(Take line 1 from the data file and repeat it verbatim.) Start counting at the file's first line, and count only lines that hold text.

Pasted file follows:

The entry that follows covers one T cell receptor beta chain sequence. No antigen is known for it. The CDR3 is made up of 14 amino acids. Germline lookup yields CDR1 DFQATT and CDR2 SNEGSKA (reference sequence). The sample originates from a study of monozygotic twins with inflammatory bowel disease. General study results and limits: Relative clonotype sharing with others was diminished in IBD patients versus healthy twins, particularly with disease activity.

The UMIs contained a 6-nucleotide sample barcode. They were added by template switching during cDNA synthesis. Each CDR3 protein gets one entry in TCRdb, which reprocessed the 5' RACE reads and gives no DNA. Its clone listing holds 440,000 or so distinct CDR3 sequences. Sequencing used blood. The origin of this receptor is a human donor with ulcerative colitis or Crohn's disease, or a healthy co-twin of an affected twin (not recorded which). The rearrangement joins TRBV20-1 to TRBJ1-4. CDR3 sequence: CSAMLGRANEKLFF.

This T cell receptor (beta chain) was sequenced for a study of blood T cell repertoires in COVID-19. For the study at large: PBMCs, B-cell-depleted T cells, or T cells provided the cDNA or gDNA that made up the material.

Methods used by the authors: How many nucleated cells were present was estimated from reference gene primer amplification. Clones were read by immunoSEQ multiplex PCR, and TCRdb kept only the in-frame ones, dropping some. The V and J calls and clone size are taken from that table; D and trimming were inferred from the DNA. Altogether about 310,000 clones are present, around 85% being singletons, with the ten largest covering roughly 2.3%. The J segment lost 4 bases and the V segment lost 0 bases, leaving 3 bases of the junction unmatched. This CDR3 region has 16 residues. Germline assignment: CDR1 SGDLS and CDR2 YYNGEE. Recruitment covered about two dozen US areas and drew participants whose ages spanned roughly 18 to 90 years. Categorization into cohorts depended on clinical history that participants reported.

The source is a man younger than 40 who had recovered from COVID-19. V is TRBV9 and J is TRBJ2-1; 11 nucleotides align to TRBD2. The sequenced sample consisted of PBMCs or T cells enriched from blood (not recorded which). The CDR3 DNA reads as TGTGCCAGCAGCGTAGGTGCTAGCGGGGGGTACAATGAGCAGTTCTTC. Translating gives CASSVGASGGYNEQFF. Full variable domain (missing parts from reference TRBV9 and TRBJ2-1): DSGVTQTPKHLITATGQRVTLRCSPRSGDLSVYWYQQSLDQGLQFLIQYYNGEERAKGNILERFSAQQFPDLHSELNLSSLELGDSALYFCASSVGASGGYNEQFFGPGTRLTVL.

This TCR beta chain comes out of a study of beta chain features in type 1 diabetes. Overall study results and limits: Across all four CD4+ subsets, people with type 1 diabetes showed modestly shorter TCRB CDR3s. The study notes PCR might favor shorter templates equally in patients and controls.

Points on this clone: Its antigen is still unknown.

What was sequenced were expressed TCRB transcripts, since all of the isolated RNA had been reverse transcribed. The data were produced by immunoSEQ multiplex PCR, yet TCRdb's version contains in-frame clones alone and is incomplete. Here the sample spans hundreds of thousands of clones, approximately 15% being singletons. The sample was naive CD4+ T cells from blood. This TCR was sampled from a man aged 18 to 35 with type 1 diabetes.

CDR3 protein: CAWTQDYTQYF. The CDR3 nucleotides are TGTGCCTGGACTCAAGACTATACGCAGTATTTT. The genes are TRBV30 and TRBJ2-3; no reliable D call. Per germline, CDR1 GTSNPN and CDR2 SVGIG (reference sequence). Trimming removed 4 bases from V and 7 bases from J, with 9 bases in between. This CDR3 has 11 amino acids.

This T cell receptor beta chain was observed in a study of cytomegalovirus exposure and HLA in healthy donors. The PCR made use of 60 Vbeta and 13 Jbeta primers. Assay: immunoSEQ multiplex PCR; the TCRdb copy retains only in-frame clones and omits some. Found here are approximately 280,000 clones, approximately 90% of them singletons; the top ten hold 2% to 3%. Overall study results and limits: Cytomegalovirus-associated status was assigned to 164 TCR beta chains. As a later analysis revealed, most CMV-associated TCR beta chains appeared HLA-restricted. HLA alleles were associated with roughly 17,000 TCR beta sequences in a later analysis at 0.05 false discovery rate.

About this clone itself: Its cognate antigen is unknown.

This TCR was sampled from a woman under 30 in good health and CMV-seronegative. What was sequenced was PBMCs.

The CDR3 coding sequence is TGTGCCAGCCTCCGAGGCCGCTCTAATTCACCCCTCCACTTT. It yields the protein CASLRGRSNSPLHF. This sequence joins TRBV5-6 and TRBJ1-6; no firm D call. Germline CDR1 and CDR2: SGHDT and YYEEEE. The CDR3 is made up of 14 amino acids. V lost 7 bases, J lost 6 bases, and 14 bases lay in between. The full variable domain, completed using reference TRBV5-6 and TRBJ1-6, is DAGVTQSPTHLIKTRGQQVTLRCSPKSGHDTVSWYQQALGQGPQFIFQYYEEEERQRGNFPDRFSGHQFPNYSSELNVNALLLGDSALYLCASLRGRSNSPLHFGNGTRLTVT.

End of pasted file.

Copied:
The entry that follows covers one T cell receptor beta chain sequence. No antigen is known for it. The CDR3 is made up of 14 amino acids. Germline lookup yields CDR1 DFQATT and CDR2 SNEGSKA (reference sequence). The sample originates from a study of monozygotic twins with inflammatory bowel disease. General study results and limits: Relative clonotype sharing with others was diminished in IBD patients versus healthy twins, particularly with disease activity.